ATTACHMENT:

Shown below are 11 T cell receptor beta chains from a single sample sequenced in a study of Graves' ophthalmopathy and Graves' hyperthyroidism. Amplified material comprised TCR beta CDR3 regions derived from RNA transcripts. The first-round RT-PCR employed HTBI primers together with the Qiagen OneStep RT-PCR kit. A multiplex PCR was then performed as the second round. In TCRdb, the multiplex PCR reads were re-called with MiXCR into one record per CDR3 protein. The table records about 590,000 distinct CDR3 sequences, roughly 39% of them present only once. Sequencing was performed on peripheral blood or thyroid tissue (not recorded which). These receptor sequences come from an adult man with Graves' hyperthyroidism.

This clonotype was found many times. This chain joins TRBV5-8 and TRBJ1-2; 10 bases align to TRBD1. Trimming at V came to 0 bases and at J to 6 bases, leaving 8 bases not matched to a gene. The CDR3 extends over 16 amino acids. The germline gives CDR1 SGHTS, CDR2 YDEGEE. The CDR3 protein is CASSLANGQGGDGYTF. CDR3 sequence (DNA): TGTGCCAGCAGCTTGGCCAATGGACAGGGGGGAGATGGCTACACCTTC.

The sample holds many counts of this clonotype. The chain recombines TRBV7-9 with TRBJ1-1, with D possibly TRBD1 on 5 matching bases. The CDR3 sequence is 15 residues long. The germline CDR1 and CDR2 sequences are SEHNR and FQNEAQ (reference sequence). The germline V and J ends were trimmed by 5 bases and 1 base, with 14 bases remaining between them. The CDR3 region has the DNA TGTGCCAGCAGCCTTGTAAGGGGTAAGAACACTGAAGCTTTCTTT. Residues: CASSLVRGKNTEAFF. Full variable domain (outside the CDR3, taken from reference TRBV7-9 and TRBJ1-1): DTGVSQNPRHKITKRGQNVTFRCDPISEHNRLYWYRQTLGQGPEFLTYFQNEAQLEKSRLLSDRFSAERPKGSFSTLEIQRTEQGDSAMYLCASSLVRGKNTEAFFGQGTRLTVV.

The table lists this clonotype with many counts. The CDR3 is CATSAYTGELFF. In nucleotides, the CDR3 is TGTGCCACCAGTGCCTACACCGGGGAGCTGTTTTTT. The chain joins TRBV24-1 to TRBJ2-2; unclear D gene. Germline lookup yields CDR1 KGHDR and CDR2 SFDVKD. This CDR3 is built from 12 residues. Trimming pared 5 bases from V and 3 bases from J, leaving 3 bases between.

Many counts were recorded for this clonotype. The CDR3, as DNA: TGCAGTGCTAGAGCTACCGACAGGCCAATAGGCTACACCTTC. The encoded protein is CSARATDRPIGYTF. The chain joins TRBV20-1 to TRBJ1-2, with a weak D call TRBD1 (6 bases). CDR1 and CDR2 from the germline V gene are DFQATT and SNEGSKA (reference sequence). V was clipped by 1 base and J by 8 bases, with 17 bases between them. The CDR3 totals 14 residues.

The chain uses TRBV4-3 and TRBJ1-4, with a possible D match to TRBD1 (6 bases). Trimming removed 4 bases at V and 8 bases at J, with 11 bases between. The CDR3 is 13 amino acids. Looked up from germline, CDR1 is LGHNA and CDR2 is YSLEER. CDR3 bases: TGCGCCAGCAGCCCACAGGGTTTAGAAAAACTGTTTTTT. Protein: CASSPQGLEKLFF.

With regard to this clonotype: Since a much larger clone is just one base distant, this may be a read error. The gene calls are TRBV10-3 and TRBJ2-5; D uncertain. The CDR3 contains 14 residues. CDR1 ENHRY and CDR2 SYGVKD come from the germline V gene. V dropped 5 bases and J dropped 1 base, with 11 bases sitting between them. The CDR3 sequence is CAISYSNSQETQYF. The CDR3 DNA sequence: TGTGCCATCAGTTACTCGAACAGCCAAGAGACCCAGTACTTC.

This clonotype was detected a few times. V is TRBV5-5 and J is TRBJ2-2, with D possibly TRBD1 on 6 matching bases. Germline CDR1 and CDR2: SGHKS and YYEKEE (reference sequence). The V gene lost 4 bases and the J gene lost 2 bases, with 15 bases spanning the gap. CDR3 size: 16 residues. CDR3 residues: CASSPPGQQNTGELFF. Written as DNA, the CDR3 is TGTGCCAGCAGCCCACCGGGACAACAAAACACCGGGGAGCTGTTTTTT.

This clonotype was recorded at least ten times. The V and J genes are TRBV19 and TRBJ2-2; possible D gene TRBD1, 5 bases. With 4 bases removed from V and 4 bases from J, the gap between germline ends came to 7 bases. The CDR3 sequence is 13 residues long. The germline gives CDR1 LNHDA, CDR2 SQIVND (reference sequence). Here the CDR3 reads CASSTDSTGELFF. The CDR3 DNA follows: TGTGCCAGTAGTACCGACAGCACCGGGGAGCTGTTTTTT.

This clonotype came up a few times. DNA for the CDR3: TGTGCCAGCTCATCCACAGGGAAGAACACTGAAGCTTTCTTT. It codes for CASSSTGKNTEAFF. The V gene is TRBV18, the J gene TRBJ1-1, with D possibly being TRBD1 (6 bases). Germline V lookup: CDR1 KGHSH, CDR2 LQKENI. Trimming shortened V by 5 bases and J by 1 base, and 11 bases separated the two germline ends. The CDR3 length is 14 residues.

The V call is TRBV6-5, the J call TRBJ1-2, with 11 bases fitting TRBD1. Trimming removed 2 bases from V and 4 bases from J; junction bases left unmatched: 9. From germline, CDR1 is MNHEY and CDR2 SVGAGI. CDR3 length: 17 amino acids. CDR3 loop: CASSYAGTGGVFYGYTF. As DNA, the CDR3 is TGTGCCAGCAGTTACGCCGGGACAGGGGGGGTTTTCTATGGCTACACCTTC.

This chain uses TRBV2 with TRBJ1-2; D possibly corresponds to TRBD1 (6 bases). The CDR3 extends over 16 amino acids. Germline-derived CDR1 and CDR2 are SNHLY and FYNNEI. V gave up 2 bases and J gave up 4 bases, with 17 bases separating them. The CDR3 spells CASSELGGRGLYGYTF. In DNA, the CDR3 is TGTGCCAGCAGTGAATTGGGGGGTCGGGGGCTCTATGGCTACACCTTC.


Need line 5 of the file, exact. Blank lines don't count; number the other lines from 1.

Many counts were recorded for this clonotype. The CDR3, as DNA: TGCAGTGCTAGAGCTACCGACAGGCCAATAGGCTACACCTTC. The encoded protein is CSARATDRPIGYTF. The chain joins TRBV20-1 to TRBJ1-2, with a weak D call TRBD1 (6 bases). CDR1 and CDR2 from the germline V gene are DFQATT and SNEGSKA (reference sequence). V was clipped by 1 base and J by 8 bases, with 17 bases between them. The CDR3 totals 14 residues.